Read Turkey Call for hunting tips

Attend Chapter banquets/events

The Outdoor Connection,
a partner of the NWTF, has taken much of the guess work out of choosing
a guide. Outdoor Connection specializes in customized fishing and
hunting trips with pre-inspected lodges, guides, and outfitters located
around the globe and has worked to pair hunters and anglers with the
perfect trip since 1989.

?Outdoor Connection
has more than 100 agents throughout the United States and Canada
working hard to provide accurate information on all destinations,? says
Dick Rosenlieb, NWTF senior vice president of sales and marketing.
?Part of what makes Outdoor Connection so confident in their trips is
that every destination has been personally visited by at least one of
their agents.?

During your search for a guide,
don?t be afraid to ask questions. You are paying the outfitter to give
you his or her best, and it?s only fair that they answer any questions
you may have. It?s also important that you research the rules and
regulations in the state you plan to hunt. You may trust your guide,
but you should always know the laws first hand.

If
you?re planning a do-it-yourself hunt, be prepared to do everything
from washing dishes to cleaning and packing out your game. Some hunters
enjoy a sense of accomplishment by roughing it. If you are limited by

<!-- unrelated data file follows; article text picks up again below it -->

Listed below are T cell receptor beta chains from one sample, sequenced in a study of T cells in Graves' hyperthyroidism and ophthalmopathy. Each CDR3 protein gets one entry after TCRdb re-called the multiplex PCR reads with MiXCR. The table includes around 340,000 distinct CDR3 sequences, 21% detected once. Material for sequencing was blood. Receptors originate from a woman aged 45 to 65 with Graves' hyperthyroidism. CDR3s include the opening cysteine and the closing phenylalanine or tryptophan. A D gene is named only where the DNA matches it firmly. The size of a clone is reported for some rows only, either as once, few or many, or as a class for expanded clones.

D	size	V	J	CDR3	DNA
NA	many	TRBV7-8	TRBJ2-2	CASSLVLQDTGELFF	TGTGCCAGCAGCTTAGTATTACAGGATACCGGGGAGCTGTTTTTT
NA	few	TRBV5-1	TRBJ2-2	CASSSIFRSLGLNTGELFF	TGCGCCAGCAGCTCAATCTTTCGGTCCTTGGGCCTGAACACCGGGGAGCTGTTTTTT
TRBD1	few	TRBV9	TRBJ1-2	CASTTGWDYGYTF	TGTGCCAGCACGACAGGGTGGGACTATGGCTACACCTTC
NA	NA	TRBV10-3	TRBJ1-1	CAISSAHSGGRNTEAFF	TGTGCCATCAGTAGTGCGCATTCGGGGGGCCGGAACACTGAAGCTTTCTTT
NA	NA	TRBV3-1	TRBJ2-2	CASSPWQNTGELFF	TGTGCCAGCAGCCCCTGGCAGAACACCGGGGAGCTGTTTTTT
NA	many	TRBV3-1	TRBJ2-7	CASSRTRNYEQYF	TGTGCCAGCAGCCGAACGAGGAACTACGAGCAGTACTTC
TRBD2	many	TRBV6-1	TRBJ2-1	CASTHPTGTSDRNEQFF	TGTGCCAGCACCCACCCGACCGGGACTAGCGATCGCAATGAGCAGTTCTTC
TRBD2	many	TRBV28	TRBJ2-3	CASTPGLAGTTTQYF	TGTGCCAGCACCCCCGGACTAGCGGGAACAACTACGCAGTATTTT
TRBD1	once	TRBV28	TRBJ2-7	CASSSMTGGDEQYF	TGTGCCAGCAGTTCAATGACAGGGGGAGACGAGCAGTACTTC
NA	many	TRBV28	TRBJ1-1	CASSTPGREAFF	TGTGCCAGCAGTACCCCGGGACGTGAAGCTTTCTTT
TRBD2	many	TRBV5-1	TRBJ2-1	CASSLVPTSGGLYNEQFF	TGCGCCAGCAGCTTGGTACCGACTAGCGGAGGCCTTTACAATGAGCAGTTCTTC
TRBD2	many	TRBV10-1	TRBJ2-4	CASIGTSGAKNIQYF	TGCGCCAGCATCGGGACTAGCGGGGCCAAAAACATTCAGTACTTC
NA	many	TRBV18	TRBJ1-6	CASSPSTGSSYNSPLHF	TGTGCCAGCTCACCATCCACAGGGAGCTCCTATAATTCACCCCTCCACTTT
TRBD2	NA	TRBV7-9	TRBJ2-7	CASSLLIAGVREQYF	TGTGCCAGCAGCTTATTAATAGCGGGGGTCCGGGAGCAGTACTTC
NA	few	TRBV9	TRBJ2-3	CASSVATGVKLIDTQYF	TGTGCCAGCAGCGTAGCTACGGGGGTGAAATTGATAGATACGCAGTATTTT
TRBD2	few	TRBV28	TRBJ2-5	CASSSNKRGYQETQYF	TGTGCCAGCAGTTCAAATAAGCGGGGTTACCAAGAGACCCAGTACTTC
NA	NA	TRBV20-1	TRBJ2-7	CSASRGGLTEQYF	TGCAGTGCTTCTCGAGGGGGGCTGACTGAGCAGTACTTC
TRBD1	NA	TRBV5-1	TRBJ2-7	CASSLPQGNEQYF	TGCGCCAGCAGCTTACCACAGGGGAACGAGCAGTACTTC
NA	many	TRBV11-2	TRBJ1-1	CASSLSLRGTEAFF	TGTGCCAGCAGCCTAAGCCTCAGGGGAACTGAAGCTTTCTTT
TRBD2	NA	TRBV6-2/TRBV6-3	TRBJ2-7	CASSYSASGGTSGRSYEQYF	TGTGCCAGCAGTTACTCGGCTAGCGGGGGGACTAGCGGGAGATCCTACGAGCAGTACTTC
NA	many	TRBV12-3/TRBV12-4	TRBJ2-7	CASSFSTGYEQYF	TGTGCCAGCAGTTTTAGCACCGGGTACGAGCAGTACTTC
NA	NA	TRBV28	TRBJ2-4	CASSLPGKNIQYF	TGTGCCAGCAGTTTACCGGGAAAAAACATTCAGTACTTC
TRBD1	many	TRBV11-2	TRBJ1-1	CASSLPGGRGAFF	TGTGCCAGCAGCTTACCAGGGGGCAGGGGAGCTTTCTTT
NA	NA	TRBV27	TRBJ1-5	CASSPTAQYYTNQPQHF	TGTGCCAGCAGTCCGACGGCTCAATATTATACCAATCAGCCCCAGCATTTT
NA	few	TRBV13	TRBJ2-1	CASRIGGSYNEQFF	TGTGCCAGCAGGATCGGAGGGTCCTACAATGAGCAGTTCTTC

time and want nicer accommodations and some professional staff support,
hire an outfitter.

Pack It In

Many hunters will agree they tend to over-pack for even the shortest
hunting trips. For convenient travel, and to be the most prepared, it?s
important to pack light, pack for specific terrain and weather, and
pack efficiently and legally.

Keep
your licenses, tickets, contact information, maps and directions
together in a bag that is accessible while you are traveling by plane
or automobile. This bag also can be used to keep valuables like
medications, camera gear, glasses and small, expensive or fragile items.

You?ll
find packing lightly will make your travel easy, and packing light is
simple if you make a list of specific gear that you will need for the
trip. Lighter bags are easier to carry and store, and lightening your
luggage can prevent airlines from charging you for overweight bags.

Keep
in mind the size of the vehicle you will be traveling in once you get
off the plane. While packing for your trip, leave enough room in your
luggage to accommodate extra items you may pick up along the way.

Remember
that if your hunt is a success, you?ll possibly be bringing home meat
or other items. Some hunters bring fresh meat home in their carry-on
bags, but another option is to ship an empty cooler to the lodge or
hotel you plan to hunt from during the trip. Your cooler will be
waiting at your destination, and will be ready to load up for the
return trip.

Follow the Leader

As a turkey hunter, you have a responsibility to hunt in accordance
with the law, and will benefit from packing your gear efficiently.

Traveling
with firearms and ammunition, whether flying or on the road, presents a
unique set of challenges. According to Sgt. Don Reese of the South
Carolina Highway Patrol, safety should be the top priority when
carrying a firearm in your vehicle.

?The most